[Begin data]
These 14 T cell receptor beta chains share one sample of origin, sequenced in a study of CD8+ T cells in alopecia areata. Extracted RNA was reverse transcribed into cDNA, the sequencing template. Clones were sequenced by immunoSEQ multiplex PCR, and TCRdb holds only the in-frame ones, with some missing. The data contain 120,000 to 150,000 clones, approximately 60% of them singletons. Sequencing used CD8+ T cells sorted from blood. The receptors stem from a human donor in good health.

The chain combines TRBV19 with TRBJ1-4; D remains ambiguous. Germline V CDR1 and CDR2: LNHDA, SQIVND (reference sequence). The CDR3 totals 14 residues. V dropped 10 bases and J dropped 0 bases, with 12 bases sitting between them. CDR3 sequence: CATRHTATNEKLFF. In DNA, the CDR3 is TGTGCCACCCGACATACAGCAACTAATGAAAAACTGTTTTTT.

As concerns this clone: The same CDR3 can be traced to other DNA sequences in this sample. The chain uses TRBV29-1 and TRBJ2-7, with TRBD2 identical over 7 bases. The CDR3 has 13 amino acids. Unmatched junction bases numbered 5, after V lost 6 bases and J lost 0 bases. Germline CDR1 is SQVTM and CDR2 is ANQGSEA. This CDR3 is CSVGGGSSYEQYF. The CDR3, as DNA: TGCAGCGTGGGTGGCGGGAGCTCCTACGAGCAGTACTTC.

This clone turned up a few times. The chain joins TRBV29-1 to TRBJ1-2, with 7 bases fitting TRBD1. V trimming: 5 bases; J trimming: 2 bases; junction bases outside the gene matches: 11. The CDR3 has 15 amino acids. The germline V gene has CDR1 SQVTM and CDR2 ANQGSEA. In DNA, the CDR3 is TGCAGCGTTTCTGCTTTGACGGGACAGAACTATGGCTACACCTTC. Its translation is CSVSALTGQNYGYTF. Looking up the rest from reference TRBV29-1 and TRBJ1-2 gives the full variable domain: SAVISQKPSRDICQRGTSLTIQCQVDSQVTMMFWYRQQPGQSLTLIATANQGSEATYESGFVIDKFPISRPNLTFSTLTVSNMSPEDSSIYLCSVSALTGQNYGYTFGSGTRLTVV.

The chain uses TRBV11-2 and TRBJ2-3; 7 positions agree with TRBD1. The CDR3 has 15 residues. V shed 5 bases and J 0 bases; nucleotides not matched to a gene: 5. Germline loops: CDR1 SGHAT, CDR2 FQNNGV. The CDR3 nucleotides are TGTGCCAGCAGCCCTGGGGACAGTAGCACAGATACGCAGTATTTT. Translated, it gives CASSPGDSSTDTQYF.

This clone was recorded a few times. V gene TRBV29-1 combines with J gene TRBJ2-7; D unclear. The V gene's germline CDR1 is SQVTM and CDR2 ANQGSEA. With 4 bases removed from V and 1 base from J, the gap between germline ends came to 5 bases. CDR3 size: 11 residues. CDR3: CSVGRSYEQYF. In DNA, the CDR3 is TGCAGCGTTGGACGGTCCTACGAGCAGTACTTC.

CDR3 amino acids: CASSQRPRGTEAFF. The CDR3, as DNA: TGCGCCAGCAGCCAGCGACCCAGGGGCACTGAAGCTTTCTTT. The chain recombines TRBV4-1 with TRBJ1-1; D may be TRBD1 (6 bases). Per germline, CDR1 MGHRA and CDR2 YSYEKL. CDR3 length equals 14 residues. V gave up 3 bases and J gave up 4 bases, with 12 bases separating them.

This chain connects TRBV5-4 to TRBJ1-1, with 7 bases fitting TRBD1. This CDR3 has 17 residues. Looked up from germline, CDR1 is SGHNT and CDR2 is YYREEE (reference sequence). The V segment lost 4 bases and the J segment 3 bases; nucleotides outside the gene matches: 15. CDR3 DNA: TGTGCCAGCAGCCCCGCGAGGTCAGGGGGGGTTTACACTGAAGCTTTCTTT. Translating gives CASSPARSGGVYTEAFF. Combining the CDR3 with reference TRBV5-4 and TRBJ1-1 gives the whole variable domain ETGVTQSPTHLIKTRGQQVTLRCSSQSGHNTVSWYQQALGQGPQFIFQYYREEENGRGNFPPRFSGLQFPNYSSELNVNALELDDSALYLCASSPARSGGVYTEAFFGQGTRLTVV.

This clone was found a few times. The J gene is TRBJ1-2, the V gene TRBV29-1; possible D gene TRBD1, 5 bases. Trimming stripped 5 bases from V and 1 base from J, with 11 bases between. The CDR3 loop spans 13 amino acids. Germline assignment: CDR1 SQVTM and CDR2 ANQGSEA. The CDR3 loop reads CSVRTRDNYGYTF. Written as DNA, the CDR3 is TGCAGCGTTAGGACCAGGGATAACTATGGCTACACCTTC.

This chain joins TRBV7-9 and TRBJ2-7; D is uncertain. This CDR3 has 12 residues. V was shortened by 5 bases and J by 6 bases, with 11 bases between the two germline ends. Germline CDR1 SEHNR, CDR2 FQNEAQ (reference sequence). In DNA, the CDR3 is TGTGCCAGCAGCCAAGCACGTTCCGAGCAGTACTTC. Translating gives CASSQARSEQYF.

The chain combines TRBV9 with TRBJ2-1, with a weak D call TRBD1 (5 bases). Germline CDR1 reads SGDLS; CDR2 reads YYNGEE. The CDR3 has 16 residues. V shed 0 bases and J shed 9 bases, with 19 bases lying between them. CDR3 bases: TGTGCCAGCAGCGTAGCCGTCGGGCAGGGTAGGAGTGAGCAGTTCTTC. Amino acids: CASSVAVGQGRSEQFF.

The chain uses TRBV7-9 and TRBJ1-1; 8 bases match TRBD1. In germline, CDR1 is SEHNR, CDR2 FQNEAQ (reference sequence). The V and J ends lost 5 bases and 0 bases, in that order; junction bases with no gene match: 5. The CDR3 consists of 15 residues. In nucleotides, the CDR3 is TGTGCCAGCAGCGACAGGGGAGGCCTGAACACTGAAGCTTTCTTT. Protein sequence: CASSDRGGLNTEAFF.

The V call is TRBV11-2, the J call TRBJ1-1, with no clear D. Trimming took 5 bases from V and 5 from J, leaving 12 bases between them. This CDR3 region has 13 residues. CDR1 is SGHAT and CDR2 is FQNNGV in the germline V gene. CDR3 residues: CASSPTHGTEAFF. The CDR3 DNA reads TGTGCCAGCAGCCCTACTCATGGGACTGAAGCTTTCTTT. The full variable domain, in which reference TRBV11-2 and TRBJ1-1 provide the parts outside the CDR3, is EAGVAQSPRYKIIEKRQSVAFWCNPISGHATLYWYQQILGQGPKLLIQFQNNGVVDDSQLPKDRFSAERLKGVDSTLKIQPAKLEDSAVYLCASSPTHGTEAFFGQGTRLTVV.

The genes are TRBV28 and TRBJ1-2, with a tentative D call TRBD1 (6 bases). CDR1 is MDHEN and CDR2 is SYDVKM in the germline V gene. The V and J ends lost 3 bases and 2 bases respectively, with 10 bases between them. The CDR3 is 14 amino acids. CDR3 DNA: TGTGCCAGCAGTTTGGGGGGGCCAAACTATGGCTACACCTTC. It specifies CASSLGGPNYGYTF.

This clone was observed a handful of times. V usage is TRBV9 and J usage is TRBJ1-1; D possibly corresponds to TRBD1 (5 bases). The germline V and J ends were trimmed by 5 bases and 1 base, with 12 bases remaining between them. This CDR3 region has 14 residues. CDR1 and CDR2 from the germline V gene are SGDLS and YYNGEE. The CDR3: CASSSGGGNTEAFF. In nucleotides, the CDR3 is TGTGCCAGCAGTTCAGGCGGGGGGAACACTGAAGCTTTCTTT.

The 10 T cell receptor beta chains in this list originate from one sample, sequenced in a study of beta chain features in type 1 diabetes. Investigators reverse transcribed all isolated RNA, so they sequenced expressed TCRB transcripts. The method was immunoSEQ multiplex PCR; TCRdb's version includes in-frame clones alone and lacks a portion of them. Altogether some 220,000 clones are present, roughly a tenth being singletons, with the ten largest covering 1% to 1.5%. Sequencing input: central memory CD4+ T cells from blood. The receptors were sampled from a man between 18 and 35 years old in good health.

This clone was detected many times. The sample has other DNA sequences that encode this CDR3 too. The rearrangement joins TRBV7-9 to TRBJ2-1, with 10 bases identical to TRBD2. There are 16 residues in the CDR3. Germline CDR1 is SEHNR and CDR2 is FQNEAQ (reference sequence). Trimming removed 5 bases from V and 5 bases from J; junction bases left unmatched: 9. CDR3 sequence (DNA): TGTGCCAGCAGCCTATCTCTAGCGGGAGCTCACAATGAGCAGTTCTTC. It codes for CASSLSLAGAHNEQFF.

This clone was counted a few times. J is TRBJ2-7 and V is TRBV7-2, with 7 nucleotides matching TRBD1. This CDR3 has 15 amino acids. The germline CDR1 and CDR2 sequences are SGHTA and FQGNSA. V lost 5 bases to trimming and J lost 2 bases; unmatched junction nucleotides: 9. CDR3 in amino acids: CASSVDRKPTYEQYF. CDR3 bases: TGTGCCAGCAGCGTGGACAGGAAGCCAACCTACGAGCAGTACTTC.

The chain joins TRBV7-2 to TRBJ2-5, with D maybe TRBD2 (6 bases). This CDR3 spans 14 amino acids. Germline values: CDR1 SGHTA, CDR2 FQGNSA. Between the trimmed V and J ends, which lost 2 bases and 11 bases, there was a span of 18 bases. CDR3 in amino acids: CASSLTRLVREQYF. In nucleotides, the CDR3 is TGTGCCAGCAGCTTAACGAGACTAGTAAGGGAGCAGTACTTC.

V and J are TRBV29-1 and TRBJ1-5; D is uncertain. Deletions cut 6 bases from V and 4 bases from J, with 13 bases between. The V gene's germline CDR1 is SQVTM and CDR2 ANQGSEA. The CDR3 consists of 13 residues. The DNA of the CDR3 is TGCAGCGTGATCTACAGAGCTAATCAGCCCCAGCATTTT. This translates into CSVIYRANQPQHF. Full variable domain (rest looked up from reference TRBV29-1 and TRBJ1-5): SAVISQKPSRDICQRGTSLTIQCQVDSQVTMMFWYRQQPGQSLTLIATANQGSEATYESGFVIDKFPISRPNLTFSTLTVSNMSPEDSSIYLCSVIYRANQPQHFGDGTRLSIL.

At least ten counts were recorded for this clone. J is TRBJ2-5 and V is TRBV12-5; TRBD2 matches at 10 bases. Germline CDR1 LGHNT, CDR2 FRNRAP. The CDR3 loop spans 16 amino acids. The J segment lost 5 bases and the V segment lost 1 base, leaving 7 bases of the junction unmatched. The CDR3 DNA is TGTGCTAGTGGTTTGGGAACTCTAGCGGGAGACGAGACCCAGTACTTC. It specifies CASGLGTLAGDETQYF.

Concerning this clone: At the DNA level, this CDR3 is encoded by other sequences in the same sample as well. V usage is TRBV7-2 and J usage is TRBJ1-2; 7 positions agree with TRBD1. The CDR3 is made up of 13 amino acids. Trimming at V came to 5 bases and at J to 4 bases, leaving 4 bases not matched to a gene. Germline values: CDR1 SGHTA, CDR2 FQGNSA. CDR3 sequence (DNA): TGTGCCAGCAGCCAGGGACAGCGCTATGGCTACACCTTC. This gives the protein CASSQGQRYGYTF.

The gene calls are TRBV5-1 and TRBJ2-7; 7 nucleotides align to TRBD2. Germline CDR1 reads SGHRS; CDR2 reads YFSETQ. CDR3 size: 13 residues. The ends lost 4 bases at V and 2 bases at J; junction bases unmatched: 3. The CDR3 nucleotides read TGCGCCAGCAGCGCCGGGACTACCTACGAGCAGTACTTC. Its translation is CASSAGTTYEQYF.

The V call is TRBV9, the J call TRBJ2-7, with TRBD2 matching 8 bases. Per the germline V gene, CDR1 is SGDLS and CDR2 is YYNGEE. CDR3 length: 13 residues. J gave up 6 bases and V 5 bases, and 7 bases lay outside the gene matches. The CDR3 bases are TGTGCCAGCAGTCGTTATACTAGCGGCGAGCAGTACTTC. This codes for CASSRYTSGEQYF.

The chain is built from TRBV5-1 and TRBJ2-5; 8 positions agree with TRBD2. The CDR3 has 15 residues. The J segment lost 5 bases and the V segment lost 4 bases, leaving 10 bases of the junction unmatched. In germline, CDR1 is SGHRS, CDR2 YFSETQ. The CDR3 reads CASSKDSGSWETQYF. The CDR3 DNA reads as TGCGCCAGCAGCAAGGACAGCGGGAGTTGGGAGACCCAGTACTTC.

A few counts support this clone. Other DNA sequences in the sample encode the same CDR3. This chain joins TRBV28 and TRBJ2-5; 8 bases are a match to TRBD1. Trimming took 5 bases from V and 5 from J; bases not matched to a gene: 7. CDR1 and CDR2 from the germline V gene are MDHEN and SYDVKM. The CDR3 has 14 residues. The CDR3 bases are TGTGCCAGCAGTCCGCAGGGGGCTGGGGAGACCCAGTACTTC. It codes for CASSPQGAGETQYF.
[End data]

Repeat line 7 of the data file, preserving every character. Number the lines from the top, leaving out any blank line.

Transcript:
CDR3 amino acids: CASSQRPRGTEAFF. The CDR3, as DNA: TGCGCCAGCAGCCAGCGACCCAGGGGCACTGAAGCTTTCTTT. The chain recombines TRBV4-1 with TRBJ1-1; D may be TRBD1 (6 bases). Per germline, CDR1 MGHRA and CDR2 YSYEKL. CDR3 length equals 14 residues. V gave up 3 bases and J gave up 4 bases, with 12 bases separating them.